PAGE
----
Have a great Turkey day everyone!

Five months

It’s hard to believe that our little guy is now 5 months old.  This week seemed to usher in many new abilities for our ample boy.  He now sits up regularly to play with his toys (but still requires a circle of pillows to protect his head from the hardwood floors in the event of a fall):

A new and surprising talent of Holden’s is that he can hold his bottle to feed himself. He rarely gets a bottle, and in fact, the last time he had a bottle was over a month ago. I had pumped a bottle for Holden this morning so he would have food while I went out with my friend S for two hours in the afternoon for some girl shopping time. Imagine our surprise when Holden not only grabbed onto the bottle, but brought it to his mouth and started drinking from it completely on his own!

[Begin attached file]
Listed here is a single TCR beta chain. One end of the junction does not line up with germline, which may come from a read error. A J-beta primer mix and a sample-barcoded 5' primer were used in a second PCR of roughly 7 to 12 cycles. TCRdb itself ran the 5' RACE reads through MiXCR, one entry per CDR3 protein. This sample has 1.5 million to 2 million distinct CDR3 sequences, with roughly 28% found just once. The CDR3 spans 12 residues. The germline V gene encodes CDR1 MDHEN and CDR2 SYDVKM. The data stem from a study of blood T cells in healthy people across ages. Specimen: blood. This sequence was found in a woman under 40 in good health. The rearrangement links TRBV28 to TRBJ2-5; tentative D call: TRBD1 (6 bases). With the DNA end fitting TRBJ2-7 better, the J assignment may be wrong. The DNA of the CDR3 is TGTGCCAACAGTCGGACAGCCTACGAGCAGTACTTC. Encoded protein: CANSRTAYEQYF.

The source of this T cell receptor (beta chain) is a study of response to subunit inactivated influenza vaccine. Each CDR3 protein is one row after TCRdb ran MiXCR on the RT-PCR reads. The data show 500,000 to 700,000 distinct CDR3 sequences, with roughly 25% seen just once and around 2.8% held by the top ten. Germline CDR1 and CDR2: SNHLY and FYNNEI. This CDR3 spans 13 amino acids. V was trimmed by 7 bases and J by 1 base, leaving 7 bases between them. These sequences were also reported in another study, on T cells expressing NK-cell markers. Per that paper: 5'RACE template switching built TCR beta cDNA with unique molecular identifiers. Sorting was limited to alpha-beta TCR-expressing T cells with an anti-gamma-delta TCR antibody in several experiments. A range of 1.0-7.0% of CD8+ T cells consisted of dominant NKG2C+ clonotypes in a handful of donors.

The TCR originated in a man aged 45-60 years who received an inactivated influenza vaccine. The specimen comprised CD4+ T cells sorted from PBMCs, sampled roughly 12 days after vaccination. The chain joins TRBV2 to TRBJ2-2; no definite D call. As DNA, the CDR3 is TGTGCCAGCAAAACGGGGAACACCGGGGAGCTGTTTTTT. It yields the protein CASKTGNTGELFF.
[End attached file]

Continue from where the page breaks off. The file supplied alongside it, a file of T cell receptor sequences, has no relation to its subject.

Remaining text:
Look at how proud his Momma is! This new skill was so amazing to us because his experience with bottles has been so limited—not only did he know exactly what to do with the bottle, but he was able to flexibly apply his existing set of motor skills to a novel situation. We are so impressed!

Humpty Dumpty sat on a wall…